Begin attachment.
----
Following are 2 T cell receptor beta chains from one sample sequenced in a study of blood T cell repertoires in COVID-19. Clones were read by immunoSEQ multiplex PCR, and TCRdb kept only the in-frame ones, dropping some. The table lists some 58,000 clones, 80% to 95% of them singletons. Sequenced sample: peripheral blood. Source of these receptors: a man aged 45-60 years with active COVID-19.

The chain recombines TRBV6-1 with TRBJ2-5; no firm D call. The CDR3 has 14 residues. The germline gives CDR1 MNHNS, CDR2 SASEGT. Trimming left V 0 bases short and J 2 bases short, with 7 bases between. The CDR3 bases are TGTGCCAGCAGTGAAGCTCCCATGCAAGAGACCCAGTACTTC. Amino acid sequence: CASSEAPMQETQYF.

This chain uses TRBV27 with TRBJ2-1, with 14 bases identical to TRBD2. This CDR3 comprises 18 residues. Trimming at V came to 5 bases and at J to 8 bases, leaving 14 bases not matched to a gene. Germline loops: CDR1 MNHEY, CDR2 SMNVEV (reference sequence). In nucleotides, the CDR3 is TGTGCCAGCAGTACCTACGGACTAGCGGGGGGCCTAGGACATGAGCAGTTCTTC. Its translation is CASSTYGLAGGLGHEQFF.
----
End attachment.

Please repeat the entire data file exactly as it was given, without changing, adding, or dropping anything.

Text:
Following are 2 T cell receptor beta chains from one sample sequenced in a study of blood T cell repertoires in COVID-19. Clones were read by immunoSEQ multiplex PCR, and TCRdb kept only the in-frame ones, dropping some. The table lists some 58,000 clones, 80% to 95% of them singletons. Sequenced sample: peripheral blood. Source of these receptors: a man aged 45-60 years with active COVID-19.

The chain recombines TRBV6-1 with TRBJ2-5; no firm D call. The CDR3 has 14 residues. The germline gives CDR1 MNHNS, CDR2 SASEGT. Trimming left V 0 bases short and J 2 bases short, with 7 bases between. The CDR3 bases are TGTGCCAGCAGTGAAGCTCCCATGCAAGAGACCCAGTACTTC. Amino acid sequence: CASSEAPMQETQYF.

This chain uses TRBV27 with TRBJ2-1, with 14 bases identical to TRBD2. This CDR3 comprises 18 residues. Trimming at V came to 5 bases and at J to 8 bases, leaving 14 bases not matched to a gene. Germline loops: CDR1 MNHEY, CDR2 SMNVEV (reference sequence). In nucleotides, the CDR3 is TGTGCCAGCAGTACCTACGGACTAGCGGGGGGCCTAGGACATGAGCAGTTCTTC. Its translation is CASSTYGLAGGLGHEQFF.